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Absent One, The
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by Jay Seaver

"Department Q is quality crime."
4 stars

SCREENED AT FANTASTIC FEST 2014: I swear I've heard of the Department Q books from somewhere, even though I haven't really been keeping up on detective fiction as much as I'd like. If they're going to keep cranking out movies this good in adapting them, I hope they make it over here as well as the "Dragon Tattoo" series briefly did. This second movie based on the series is a nifty, intense little thriller.

Department Q is a desk in the Copenhagen police department manned by two people, Carl (Nikolaj Lie Kaas) and Assad (Fares Fares), that investigates cold cases. The one they had just been dropped on their desk is a doozy, a cop's kid who was murdered twenty years ago, with the dead girl's father always thinking that some of the evidence used to put the now-released Bjarne Thøgersen (Kristian Høgh Jeppesen) away as a juvenile didn't add up. As Carl and Assad reopen the investigation, they find the investigation leading in two very different directions - one toward rich and powerful Ditlev Pram (Pilou Asbæk) & Ulrik Dybbøl (David Dencik), the other toward homeless Kimmie Lassen (Danica Curcic).

It is kind of a familiar sort of detective story set-up - the too-intense sleuth with the partner who grounds him, the case that leads into decadence among the elite going all the way back to boarding school, the finale that, let's face it, involves a lot of things that would get these guys fired from the police force. The script by Nikolaj Arcel & Rasmus Heisterberg (adapted from Jussi Adler-Olsen's novel) is not exactly a mystery story much of the time - while Carl & Assad do have to do some digging to figure out what happened, it's laid out fairly clearly for the audience, enough that the wave of details and subplots is appreciated for more than just filling time.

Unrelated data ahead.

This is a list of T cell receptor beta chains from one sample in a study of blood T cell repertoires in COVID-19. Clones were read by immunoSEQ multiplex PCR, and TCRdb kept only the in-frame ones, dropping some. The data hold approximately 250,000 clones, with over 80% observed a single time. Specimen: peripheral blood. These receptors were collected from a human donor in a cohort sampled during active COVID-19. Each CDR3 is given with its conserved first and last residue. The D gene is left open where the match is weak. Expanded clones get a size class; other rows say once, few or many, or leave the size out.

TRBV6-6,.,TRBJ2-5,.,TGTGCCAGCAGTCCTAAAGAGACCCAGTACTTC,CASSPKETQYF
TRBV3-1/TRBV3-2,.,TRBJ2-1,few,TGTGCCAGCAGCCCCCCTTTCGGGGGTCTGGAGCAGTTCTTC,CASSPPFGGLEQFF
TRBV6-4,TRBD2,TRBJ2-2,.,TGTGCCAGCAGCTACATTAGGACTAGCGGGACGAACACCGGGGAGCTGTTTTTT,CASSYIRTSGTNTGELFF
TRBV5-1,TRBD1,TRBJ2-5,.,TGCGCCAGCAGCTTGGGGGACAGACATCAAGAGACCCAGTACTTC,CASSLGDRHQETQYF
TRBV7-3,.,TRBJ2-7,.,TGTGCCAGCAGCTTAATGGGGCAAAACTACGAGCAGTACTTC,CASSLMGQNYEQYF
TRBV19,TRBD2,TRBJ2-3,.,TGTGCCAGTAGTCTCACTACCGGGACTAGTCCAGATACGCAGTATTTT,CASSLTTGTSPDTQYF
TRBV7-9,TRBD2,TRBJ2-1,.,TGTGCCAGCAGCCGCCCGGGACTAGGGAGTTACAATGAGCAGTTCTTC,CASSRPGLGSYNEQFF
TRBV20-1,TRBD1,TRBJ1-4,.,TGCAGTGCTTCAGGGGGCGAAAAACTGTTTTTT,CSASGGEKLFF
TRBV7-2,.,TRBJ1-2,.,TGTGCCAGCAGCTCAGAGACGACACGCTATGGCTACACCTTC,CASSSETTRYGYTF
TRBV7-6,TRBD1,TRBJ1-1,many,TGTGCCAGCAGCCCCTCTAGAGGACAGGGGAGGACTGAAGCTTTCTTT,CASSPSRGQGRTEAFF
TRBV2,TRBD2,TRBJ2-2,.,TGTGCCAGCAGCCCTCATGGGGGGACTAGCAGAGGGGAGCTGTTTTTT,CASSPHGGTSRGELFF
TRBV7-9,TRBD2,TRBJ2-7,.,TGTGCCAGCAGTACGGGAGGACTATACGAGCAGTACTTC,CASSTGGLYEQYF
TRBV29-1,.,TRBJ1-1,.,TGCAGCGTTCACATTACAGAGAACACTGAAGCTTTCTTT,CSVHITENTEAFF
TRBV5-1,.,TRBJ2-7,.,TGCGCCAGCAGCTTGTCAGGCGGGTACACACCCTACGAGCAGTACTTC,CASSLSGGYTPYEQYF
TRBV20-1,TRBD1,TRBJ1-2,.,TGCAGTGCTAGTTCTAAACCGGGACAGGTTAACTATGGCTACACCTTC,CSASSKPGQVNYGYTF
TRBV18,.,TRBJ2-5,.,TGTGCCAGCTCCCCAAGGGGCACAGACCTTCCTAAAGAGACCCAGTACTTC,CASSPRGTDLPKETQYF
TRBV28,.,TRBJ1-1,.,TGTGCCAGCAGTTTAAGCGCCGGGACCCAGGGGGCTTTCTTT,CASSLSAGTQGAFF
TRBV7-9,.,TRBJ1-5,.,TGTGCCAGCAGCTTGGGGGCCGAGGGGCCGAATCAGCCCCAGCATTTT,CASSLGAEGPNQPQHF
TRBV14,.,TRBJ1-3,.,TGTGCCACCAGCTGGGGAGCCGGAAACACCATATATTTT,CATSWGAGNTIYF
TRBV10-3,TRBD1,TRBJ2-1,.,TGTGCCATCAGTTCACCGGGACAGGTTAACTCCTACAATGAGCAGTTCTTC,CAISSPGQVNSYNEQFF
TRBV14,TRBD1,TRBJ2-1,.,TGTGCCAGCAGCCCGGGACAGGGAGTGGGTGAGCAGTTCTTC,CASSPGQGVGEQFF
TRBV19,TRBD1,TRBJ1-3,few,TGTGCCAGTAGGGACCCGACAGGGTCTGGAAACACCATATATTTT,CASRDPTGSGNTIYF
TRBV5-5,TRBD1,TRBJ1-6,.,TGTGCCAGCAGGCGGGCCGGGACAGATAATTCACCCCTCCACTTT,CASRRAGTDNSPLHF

It's got folks involved who are pretty good at it, though. Director Mikkel Nørgaard may be best known in the U.S. for directing Klovn, but he directed the previous Department Q film (The Keeper of Lost Causes), so it's not surprising that he and the crew seem to work like a well-oiled machine here. There's a dark, slick, but not dismal look and atmosphere, and we jump between the story's three or four threads with confidence. Nørgaard also stages a final action piece that is enjoyably crazy while still fitting in with the generally serious tone of the film.

The cast is fairly strong, although the two halves can have a tendency to work against each other in movies like this: Pilou Asbæk and David Dencik are the ones who, as the suspects and folks who are somehow involved or affected by the dark goings-on, are interesting if occasionally off-putting characters, but they've got to hold back a little in order to build some suspense. Meanwhile Nikolaj Lie Kaas and Fares Fares as the cops are kind of static - Kaas does intensity nicely and Fares is a comfortable partner, but there's a limit to the tumult that can follow them in an ongoing series like this.

Fortunately, there's a secondary protagonist in Danica Curcic's Kimmie who is downright fascinating and haunting. Kimmmie's the sort of character that often exists at the periphery of this sort of thriller - living a life outside of most filmmaker's experiences and often serving the plot best as an object to be found rather than an active character. We get to spend time with her, though, and Curcic is excellent in the role, putting across just how haunted she is and making her further descent quite believable, especially when paired with Katrine Rosenthal's Tine, another woman in the same situation but who comes at it from a very different angle.

While this is the second of a series, it's the first I've seen, and quite good seen in that context. Seeing them as part of a progression or as adaptations of popular books is likely a different experience, and I'm hoping to get a chance to see next year - this, "Keeper", and an in-production third movie have been picked up for distribution, and hopefully they'll get the same sort of rapid release the "Girl with the Dragon Tattoo" movies did. This one is quite a fine thriller, so it doesn't seem like too much to hope that the whole series is on the same level.

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originally posted: 12/06/14 14:55:36
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